Artist – Goo Goo Dolls
Album – Gutterflower
Year – 2002
Genre – Alternative Rock
I think it’s about time I showed some love for the hometown boys. The Goo Goo Dolls came out that great period of the mid nineties that forged a brand of sensitive, honest songwriters. There are too many songs by them to name that resonate with me, but this one in particular hits me hard every time I listen. Gutterflower is their most under appreciated album in my opinion, but it’s full of really deep introspection that I really enjoy to reflect upon. So let’s start with “Here Is Gone.”
The quick and breezy acoustic guitar riff from the start sounds crisp and actually somewhat upbeat, but you can tell when singer John Rzeznik starts, he sound urgent and troubled. As he goes along, you can tell he’s singing to someone in particular, and it seems he’s had a troubled relationship with this person.
I’m not the one who broke you, I’m not the one you should fear
WHAT DO YOU GOT TO MOVE YOU, DARLING
The darkness and the way Rzeznik hits those lines, especially that last one just sticks in my head. It’s an outburst of anger and it’s an argument. It’s like he’s capturing the essence of fighting with a significant other in this moment, because that’s what it feels like. It’s a build up and then a release of something we wish we could take back, but judging by the title of the song, I don’t think the narrator wants to or can repair the damage done during these events.
I thought I lost you somewhere
but you were never really ever there at all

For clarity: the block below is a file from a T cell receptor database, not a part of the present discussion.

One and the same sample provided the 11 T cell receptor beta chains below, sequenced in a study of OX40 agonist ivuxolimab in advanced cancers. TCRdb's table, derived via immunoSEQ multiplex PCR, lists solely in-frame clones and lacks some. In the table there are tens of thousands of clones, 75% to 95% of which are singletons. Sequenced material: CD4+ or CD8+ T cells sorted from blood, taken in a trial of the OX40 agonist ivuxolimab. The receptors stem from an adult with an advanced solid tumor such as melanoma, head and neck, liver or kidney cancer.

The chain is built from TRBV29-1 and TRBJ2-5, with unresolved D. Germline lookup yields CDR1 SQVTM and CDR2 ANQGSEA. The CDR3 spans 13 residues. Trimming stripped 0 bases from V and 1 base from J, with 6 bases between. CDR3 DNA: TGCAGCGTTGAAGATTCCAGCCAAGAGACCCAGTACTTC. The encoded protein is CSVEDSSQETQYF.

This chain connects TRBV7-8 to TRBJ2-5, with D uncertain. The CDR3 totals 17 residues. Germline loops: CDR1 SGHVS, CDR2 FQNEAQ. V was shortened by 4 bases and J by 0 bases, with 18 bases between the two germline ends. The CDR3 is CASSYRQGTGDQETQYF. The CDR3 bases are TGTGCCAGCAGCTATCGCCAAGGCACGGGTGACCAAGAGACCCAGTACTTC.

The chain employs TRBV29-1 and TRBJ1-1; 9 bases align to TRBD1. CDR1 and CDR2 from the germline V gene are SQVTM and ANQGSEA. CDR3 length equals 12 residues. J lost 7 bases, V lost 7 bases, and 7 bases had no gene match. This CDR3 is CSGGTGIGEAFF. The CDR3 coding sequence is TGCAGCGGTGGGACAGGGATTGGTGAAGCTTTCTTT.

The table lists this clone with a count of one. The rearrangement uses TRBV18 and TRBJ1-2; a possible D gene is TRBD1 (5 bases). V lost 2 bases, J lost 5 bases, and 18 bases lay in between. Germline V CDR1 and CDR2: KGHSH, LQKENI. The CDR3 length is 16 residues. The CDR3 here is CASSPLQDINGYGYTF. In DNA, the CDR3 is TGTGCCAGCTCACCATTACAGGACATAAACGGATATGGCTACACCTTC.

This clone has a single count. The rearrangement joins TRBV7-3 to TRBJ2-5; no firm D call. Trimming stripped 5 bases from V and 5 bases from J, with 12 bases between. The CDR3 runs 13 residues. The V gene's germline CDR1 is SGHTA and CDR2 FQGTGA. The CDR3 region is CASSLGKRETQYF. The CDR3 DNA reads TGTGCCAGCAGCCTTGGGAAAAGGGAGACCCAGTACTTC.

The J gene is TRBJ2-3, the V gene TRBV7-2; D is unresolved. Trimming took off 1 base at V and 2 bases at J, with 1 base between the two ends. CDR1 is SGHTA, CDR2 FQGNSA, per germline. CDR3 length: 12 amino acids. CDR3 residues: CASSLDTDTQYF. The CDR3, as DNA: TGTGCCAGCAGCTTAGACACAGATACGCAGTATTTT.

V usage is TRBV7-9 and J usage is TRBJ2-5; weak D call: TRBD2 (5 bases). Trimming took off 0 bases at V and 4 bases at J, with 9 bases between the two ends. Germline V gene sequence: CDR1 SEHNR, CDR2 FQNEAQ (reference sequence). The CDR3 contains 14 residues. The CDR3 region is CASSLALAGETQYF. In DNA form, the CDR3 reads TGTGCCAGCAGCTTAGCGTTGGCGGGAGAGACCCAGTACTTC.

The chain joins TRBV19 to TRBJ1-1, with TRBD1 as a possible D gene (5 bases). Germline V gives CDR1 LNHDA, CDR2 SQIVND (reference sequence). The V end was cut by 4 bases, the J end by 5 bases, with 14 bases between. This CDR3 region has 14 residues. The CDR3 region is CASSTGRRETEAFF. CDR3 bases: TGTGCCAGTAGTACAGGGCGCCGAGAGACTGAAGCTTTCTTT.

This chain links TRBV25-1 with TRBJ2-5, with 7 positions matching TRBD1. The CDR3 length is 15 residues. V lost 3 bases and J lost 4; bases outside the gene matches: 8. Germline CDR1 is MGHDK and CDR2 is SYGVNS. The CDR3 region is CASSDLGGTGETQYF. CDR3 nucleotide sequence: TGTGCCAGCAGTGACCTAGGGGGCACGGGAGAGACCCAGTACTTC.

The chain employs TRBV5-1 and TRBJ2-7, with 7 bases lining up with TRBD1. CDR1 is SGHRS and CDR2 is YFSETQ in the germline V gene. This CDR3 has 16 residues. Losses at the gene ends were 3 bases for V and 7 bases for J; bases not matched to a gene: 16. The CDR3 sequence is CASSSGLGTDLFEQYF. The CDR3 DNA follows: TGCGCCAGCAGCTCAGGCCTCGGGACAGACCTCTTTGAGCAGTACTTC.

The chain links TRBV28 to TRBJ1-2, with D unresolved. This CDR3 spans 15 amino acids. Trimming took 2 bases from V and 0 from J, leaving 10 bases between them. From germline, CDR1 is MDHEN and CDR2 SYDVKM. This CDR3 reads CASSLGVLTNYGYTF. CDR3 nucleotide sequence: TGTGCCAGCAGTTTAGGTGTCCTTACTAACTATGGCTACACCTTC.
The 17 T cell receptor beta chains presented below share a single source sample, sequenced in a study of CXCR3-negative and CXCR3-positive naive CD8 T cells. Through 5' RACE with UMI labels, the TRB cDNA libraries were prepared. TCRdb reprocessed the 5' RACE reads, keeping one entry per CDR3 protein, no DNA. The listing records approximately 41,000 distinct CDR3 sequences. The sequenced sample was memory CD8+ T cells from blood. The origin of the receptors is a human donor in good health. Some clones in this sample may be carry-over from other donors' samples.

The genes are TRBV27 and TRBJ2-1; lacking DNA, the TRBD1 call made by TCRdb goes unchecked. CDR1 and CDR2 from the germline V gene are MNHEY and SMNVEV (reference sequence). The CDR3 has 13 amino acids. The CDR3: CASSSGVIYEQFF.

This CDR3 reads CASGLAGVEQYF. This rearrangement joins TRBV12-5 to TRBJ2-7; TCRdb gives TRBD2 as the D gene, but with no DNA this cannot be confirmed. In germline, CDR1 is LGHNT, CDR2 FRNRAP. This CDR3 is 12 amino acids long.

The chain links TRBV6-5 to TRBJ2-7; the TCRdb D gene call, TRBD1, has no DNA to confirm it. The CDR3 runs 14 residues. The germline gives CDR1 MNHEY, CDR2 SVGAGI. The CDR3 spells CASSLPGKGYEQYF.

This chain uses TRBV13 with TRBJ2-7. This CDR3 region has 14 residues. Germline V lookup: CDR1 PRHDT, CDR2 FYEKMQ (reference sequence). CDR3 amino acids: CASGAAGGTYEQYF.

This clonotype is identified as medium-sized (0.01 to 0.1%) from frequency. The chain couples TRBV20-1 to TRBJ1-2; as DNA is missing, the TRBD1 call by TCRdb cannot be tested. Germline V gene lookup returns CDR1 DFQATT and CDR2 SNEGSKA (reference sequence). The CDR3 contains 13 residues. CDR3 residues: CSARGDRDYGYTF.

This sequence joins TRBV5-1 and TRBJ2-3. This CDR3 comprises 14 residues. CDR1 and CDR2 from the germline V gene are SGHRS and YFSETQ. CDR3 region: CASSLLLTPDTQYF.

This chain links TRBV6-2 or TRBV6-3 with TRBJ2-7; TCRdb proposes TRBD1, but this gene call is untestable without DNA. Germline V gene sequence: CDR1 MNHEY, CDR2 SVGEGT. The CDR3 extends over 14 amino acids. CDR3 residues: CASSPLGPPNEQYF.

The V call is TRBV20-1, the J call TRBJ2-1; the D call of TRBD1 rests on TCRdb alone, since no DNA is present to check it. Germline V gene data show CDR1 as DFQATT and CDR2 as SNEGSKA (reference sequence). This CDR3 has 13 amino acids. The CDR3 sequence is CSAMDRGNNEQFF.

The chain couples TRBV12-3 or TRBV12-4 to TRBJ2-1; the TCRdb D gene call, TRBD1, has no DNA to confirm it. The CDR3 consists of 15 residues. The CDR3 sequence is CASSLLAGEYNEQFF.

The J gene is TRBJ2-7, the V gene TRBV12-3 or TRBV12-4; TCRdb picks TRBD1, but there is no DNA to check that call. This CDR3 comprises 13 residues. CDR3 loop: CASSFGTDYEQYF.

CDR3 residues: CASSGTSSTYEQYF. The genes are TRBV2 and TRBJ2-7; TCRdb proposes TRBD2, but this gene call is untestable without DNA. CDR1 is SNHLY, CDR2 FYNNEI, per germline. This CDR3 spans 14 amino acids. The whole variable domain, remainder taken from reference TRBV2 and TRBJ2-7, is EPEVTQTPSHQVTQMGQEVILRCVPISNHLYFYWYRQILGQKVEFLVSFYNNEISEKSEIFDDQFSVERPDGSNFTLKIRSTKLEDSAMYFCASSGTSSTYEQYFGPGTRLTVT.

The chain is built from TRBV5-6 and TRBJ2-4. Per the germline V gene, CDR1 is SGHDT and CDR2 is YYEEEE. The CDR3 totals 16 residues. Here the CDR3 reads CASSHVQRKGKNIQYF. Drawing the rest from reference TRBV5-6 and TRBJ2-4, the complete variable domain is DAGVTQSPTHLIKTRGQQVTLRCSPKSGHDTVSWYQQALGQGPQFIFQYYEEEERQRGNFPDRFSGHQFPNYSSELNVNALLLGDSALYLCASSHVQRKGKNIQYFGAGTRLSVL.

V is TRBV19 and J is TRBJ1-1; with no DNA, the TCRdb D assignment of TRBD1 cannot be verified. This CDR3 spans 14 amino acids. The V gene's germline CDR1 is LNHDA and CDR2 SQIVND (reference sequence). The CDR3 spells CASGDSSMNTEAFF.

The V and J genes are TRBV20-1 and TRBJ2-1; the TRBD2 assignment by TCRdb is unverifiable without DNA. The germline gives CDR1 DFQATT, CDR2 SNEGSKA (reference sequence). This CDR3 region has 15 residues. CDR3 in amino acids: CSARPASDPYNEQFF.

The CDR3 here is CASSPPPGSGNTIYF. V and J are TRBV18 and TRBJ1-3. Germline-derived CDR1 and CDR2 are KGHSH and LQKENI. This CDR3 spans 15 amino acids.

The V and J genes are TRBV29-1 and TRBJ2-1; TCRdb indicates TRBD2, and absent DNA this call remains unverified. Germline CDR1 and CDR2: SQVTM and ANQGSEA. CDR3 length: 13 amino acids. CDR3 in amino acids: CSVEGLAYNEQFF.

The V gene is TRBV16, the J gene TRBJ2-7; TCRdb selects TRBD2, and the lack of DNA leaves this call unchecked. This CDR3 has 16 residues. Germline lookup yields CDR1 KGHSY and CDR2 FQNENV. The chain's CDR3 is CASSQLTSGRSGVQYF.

Now is that a heartbreaking line or what? A realization like that is hard thing to express in words, but Rzeznik has a way with his words. Like I said, crafted in the nineties. It’s here where the music picks up in intensity and the guitar really starts to echo and reverberate.
But this chorus, man. This chorus:
And I want to get free
Talk to me
I can feel you falling
And I wanted to be
All you need
Somehow here is gone
When you care about someone more than anything, you will give up anything to help them in their sadness and pain. I think I remember seeing a message in Kurt Cobain’s journal (as shown in the AMAZING Montage of Heck documentary. Seriously, go watch it) where he says “I will make myself miserable to make you happy.” Well I think that’s a true expression of love. Maybe not the healthiest expression, but one of the purest and most selfless in a way. I think this chorus captures that sentiment and more than that, the yearning to help and be that missing piece that partners are often described to be. Unfortunately according to that last line, it seems to have failed.
The music during this whole section is raucous and Rzeznik really belts it out here. The grit in his voice adds to the power of his singing and his words. When he hits the high notes in each line, it’s truly like he’s digging deep and bringing the sadness of his past to light for everyone to feel. I feel it. If you listen close, yo can hear the quick snap of the electric guitar strumming during the chorus as well. The drums just slay during this part as well.
Going through another intense prechorus is just as good the second time. Actually, the song only GAINS potency as you listen through each chorus. By the time you get to the wonderful melody of the bridge, you’re shouting and singing at the top of YOUR lungs, just like Johnny. That’s the moment of connection.
I know it’s out there
I know it’s out there
Somehow here is gone, yeah
This is one of my favorite parts of the song. The ambiguous nature of those first two lines really lets you add a great deal of your own meaning to the end of this song, which soars really high from the melody. What’s out there? Happiness? Sadness? Heartbreak? Love? Only you can decide for yourself. And that’s what music lets us do.
Thanks for reading and listening! Be sure to leave a comment with your thoughts!